All women need access to high quality care in pregnancy, and during and after child birth.
“So we decided to build a solution to educate moms,” says Nteff. “We didn’t see why with so much technology in the world, we should still have moms, and people in general, dying from preventable causes.”
GiftedMom’s impact is impressive.
Ijang Meekness, the operations manager at GiftedMom, presents the GiftedMom application to a group of pregnant women at St. Martin de Porres Hospital in Yaoundé Cameroon, November 2019.
“We have over 180,000 moms actively using our services, and we are running pilot projects in Nigeria, Côte d’Ivoire, and Mauritania,” says Nteff, adding that antenatal care attendance has been boosted by up to 95% in areas where GiftedMom is working.
“Before GiftedMom, over 30% of pregnant women used to miss their hospital appointments leading to many cases of complications during their delivery,” he says. “After GiftedMom, women missing appointments is now below 5% in the hospitals where we work.”
GiftedMom has also partnered with the Ministry of Health in Cameroon to send more than 10 million mobile phone messages to moms.
The messages aimed to help educate mothers about iron deficiency anaemia (IDA), malnutrition, and other health conditions they’re vulnerable to during pregnancy, such as malaria, sexually transmitted infections, and toxoplasmosis — a parasitic infection that can cause miscarriage, stillbirth, or damage to a baby’s organs.
He added that, in Cameroon, one doctor will be responsible for about 10,000 pregnant women.
This means the expectant mothers have to queue for about seven hours to see a doctor, Nteff says. Meanwhile doctors are generally only able to spend fewer than five minutes with the mom.
GiftedMom is also currently rolling out fast-track kiosks in hospitals to reduce wait time before getting care from seven hours to 30 minutes.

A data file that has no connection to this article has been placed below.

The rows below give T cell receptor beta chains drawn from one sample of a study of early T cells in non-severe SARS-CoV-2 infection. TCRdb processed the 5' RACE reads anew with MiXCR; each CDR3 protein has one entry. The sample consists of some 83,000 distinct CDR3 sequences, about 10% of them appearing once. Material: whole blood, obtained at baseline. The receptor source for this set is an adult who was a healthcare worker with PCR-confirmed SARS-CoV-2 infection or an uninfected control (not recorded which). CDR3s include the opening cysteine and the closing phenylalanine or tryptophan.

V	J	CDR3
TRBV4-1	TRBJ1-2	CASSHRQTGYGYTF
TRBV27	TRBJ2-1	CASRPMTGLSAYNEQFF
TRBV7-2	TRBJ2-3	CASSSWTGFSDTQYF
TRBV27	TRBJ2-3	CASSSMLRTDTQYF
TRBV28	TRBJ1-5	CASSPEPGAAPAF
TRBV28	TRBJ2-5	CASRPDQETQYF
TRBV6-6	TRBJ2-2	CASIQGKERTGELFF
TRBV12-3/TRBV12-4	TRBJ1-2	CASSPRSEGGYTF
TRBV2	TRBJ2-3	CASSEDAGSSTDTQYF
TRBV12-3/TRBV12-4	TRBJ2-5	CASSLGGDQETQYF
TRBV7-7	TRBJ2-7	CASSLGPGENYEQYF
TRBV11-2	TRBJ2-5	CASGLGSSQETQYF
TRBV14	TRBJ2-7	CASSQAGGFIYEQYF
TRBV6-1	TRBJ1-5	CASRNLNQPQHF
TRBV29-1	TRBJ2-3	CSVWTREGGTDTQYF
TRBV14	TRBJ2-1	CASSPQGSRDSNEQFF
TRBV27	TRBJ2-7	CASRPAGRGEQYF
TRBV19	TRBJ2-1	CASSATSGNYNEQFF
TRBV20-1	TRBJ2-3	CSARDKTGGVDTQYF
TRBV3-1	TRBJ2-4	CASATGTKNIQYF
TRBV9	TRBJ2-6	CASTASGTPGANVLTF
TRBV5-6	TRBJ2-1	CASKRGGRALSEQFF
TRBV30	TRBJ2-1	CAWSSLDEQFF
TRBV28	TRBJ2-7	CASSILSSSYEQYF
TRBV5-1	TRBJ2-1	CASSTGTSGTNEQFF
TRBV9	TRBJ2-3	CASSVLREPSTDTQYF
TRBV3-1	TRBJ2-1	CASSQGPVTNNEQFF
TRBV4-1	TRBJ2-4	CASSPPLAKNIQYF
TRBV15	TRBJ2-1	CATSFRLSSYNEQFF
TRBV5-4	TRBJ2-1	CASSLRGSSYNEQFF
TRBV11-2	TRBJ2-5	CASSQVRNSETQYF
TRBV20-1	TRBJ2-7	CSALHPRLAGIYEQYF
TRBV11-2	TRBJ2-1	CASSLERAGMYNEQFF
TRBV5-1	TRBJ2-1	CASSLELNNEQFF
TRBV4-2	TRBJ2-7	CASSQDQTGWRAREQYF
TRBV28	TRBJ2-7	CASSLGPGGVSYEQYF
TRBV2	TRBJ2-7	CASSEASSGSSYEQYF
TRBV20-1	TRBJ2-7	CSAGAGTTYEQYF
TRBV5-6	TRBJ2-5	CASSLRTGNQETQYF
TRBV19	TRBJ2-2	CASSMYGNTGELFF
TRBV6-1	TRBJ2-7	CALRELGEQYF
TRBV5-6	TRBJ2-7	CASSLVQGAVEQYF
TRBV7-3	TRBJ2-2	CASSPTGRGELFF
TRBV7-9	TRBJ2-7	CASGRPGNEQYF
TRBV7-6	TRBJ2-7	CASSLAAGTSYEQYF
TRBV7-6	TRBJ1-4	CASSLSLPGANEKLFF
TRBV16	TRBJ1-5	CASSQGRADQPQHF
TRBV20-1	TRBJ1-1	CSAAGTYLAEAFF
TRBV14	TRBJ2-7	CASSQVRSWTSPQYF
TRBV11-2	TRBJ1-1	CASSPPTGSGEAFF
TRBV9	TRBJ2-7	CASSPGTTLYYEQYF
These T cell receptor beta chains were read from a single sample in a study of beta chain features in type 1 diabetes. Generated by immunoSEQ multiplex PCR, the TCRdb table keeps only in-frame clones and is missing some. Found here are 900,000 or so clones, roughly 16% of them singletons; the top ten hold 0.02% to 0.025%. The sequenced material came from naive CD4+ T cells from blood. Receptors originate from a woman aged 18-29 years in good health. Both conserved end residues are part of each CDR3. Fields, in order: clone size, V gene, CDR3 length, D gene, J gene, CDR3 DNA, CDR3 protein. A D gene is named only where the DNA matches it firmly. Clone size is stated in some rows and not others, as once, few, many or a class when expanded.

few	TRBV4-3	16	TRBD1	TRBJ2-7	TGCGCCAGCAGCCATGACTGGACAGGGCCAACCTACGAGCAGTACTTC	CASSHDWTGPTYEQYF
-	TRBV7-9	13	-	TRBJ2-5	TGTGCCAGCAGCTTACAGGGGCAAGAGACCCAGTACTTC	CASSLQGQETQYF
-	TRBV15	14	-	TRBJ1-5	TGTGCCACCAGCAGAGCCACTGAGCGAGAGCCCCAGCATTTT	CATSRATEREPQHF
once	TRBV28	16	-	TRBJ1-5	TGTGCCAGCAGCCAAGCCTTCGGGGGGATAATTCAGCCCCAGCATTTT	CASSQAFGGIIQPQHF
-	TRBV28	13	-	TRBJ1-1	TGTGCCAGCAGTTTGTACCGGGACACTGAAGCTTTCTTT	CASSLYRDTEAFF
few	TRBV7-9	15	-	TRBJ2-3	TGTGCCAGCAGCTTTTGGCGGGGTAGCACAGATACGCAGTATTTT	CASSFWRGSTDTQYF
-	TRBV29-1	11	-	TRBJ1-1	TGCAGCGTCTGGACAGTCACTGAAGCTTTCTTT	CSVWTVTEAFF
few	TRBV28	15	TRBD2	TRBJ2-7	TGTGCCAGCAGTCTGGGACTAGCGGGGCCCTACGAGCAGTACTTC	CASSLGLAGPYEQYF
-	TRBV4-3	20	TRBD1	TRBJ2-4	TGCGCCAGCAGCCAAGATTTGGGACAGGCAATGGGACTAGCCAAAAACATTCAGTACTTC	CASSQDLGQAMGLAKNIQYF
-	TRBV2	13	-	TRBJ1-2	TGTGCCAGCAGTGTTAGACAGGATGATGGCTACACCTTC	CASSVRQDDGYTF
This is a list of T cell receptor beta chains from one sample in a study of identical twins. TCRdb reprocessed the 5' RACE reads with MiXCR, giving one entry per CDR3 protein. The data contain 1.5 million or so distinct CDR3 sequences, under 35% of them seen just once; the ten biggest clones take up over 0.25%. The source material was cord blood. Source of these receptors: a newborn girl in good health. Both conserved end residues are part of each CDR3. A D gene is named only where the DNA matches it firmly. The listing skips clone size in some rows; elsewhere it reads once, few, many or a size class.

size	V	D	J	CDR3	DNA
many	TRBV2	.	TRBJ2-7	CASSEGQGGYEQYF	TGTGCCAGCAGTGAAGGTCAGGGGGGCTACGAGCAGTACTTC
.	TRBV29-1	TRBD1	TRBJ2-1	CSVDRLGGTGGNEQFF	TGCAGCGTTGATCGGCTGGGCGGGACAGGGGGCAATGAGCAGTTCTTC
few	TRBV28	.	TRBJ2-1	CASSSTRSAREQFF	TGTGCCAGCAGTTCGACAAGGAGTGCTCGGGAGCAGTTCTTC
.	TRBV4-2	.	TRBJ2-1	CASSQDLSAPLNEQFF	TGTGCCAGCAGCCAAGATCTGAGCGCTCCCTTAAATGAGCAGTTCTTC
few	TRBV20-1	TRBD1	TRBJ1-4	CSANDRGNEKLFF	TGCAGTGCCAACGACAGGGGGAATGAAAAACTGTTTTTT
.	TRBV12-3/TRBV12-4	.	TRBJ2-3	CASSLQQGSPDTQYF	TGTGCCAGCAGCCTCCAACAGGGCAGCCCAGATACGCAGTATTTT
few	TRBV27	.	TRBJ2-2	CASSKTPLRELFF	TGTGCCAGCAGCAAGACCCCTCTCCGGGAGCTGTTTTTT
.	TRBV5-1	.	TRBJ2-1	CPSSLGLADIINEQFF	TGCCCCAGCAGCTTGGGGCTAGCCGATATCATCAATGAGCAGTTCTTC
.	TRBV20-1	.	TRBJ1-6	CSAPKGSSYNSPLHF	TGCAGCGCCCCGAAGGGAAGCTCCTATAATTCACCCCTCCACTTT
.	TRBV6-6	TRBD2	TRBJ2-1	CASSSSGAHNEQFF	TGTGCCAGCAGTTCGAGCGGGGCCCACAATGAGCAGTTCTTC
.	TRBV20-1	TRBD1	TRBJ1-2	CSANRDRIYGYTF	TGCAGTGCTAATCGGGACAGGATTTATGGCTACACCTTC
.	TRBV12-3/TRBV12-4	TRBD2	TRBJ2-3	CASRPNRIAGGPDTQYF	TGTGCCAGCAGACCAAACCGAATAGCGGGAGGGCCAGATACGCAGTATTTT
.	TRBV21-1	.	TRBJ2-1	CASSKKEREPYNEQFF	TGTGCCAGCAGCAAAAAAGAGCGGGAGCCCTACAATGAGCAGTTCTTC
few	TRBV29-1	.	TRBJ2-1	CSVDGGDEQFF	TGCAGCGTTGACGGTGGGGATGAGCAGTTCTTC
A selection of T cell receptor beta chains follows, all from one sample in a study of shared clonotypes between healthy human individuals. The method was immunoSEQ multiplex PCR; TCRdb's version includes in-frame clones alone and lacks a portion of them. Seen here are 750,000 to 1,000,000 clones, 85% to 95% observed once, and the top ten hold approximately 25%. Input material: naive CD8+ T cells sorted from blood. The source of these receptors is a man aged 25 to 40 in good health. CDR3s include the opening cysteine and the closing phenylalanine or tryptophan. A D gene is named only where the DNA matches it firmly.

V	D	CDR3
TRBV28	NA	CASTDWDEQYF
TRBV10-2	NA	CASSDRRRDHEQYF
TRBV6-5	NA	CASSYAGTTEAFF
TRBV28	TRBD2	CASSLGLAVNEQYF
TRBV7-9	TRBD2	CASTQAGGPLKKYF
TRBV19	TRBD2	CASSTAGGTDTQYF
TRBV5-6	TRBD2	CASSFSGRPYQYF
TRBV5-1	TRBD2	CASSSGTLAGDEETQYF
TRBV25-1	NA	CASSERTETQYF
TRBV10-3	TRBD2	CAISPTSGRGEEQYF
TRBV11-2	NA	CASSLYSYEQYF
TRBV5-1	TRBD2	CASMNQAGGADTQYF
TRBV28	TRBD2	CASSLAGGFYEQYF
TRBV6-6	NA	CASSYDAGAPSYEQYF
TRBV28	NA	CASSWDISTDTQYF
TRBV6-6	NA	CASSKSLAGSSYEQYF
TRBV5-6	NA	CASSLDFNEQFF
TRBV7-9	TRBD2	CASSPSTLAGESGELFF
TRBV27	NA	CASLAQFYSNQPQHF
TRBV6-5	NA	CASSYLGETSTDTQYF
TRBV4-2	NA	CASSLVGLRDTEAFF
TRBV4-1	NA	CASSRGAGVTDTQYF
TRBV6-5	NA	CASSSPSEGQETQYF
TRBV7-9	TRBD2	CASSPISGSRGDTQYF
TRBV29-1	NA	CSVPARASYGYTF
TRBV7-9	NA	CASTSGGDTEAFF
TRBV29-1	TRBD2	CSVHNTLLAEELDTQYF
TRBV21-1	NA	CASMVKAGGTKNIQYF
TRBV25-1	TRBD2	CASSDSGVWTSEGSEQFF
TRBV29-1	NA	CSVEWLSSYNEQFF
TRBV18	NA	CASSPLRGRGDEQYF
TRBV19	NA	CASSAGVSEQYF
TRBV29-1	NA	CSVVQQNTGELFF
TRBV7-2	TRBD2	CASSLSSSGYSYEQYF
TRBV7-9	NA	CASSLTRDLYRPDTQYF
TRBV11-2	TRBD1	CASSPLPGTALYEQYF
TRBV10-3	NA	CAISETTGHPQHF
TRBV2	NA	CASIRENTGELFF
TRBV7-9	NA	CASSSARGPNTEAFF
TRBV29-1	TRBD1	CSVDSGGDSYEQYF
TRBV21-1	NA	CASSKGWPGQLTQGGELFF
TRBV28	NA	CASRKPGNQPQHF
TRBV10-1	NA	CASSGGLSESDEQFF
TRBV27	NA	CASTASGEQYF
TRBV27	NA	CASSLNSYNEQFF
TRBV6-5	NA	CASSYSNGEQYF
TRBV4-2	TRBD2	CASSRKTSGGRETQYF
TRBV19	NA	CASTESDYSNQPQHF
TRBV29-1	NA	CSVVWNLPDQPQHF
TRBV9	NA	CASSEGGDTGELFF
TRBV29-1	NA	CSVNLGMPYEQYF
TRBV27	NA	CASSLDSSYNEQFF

Alain Nteff and the team are pictured at the GiftedMom HQ in the Melen district of Yaoundé Cameroon in November 2019.
“Today, we’ve reached about 200,000 moms in Cameroon and we are proud of the progress we’ve made,” he adds. “But there’s a lot to be done.”
He says that, in the next 10 years, there will be 500 million new pregnancies in Africa. With the current rate of maternal and infant deaths, he adds, 5 million mothers will lose their lives, and up to 20 million babies will die before reaching their fifth birthday.
“We really want to scale our technologies nationwide in Cameroon, and into other markets, to prevent this from happening,” he adds. “Our vision is to provide instant access to quality health care, education, and financing to prevent this from happening.”
“We want to save 25 million lives in the next decade,” Nteff says. “This is for me. This is for my family. This is for my society.”
Alain Nteff poses for a portrait in Yaoundé, Cameroon.
You can find out more about the 2020 Global Citizen Prize: Cisco Youth Leadership Award here. Applications are open until Sept. 20, 2020.
Editor's note: This piece was originally published on Nov. 22, 2019.